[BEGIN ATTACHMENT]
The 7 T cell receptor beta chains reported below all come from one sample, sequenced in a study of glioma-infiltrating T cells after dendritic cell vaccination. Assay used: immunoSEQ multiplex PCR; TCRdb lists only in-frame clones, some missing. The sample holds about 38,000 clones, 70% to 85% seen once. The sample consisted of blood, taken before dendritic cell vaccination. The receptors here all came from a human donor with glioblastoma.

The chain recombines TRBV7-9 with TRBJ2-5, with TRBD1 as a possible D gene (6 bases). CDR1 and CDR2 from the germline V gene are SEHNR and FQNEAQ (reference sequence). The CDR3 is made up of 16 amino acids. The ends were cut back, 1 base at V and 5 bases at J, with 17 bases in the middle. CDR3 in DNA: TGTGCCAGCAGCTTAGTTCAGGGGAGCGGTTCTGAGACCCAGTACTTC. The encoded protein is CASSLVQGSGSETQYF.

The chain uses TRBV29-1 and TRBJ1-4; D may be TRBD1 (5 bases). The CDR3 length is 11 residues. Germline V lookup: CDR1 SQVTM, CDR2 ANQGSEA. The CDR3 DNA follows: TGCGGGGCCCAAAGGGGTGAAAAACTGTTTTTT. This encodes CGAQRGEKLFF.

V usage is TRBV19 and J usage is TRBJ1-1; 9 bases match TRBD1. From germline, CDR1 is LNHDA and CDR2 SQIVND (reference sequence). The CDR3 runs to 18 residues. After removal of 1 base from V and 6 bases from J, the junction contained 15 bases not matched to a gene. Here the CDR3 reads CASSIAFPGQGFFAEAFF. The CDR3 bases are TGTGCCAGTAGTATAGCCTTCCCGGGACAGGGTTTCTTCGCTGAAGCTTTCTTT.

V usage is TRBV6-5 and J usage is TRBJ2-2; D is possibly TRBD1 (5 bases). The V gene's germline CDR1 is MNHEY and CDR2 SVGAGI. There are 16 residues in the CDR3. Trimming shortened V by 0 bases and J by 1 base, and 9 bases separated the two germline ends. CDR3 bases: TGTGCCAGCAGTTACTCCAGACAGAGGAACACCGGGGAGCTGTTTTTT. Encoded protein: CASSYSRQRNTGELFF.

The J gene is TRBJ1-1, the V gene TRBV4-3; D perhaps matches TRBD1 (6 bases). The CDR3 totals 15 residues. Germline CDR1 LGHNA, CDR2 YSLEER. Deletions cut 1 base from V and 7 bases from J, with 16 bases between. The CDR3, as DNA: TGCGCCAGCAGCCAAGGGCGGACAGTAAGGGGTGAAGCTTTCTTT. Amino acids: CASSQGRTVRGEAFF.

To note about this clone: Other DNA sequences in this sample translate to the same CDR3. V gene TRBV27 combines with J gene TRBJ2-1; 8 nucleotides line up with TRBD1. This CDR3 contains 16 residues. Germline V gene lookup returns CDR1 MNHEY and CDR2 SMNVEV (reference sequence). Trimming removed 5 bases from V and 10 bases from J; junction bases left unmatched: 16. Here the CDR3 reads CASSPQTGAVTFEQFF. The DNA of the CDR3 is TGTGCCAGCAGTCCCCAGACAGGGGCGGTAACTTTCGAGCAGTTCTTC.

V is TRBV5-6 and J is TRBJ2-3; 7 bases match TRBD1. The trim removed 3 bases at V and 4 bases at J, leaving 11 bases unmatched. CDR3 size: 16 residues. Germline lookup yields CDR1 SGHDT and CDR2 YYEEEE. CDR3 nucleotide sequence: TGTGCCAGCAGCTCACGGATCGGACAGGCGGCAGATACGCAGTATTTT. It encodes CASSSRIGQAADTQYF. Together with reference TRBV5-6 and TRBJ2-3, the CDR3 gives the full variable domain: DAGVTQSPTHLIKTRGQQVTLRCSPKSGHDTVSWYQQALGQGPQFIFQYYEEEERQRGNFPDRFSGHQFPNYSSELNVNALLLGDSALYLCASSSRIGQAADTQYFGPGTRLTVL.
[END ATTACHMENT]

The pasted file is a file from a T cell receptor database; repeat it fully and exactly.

The 7 T cell receptor beta chains reported below all come from one sample, sequenced in a study of glioma-infiltrating T cells after dendritic cell vaccination. Assay used: immunoSEQ multiplex PCR; TCRdb lists only in-frame clones, some missing. The sample holds about 38,000 clones, 70% to 85% seen once. The sample consisted of blood, taken before dendritic cell vaccination. The receptors here all came from a human donor with glioblastoma.

The chain recombines TRBV7-9 with TRBJ2-5, with TRBD1 as a possible D gene (6 bases). CDR1 and CDR2 from the germline V gene are SEHNR and FQNEAQ (reference sequence). The CDR3 is made up of 16 amino acids. The ends were cut back, 1 base at V and 5 bases at J, with 17 bases in the middle. CDR3 in DNA: TGTGCCAGCAGCTTAGTTCAGGGGAGCGGTTCTGAGACCCAGTACTTC. The encoded protein is CASSLVQGSGSETQYF.

The chain uses TRBV29-1 and TRBJ1-4; D may be TRBD1 (5 bases). The CDR3 length is 11 residues. Germline V lookup: CDR1 SQVTM, CDR2 ANQGSEA. The CDR3 DNA follows: TGCGGGGCCCAAAGGGGTGAAAAACTGTTTTTT. This encodes CGAQRGEKLFF.

V usage is TRBV19 and J usage is TRBJ1-1; 9 bases match TRBD1. From germline, CDR1 is LNHDA and CDR2 SQIVND (reference sequence). The CDR3 runs to 18 residues. After removal of 1 base from V and 6 bases from J, the junction contained 15 bases not matched to a gene. Here the CDR3 reads CASSIAFPGQGFFAEAFF. The CDR3 bases are TGTGCCAGTAGTATAGCCTTCCCGGGACAGGGTTTCTTCGCTGAAGCTTTCTTT.

V usage is TRBV6-5 and J usage is TRBJ2-2; D is possibly TRBD1 (5 bases). The V gene's germline CDR1 is MNHEY and CDR2 SVGAGI. There are 16 residues in the CDR3. Trimming shortened V by 0 bases and J by 1 base, and 9 bases separated the two germline ends. CDR3 bases: TGTGCCAGCAGTTACTCCAGACAGAGGAACACCGGGGAGCTGTTTTTT. Encoded protein: CASSYSRQRNTGELFF.

The J gene is TRBJ1-1, the V gene TRBV4-3; D perhaps matches TRBD1 (6 bases). The CDR3 totals 15 residues. Germline CDR1 LGHNA, CDR2 YSLEER. Deletions cut 1 base from V and 7 bases from J, with 16 bases between. The CDR3, as DNA: TGCGCCAGCAGCCAAGGGCGGACAGTAAGGGGTGAAGCTTTCTTT. Amino acids: CASSQGRTVRGEAFF.

To note about this clone: Other DNA sequences in this sample translate to the same CDR3. V gene TRBV27 combines with J gene TRBJ2-1; 8 nucleotides line up with TRBD1. This CDR3 contains 16 residues. Germline V gene lookup returns CDR1 MNHEY and CDR2 SMNVEV (reference sequence). Trimming removed 5 bases from V and 10 bases from J; junction bases left unmatched: 16. Here the CDR3 reads CASSPQTGAVTFEQFF. The DNA of the CDR3 is TGTGCCAGCAGTCCCCAGACAGGGGCGGTAACTTTCGAGCAGTTCTTC.

V is TRBV5-6 and J is TRBJ2-3; 7 bases match TRBD1. The trim removed 3 bases at V and 4 bases at J, leaving 11 bases unmatched. CDR3 size: 16 residues. Germline lookup yields CDR1 SGHDT and CDR2 YYEEEE. CDR3 nucleotide sequence: TGTGCCAGCAGCTCACGGATCGGACAGGCGGCAGATACGCAGTATTTT. It encodes CASSSRIGQAADTQYF. Together with reference TRBV5-6 and TRBJ2-3, the CDR3 gives the full variable domain: DAGVTQSPTHLIKTRGQQVTLRCSPKSGHDTVSWYQQALGQGPQFIFQYYEEEERQRGNFPDRFSGHQFPNYSSELNVNALLLGDSALYLCASSSRIGQAADTQYFGPGTRLTVL.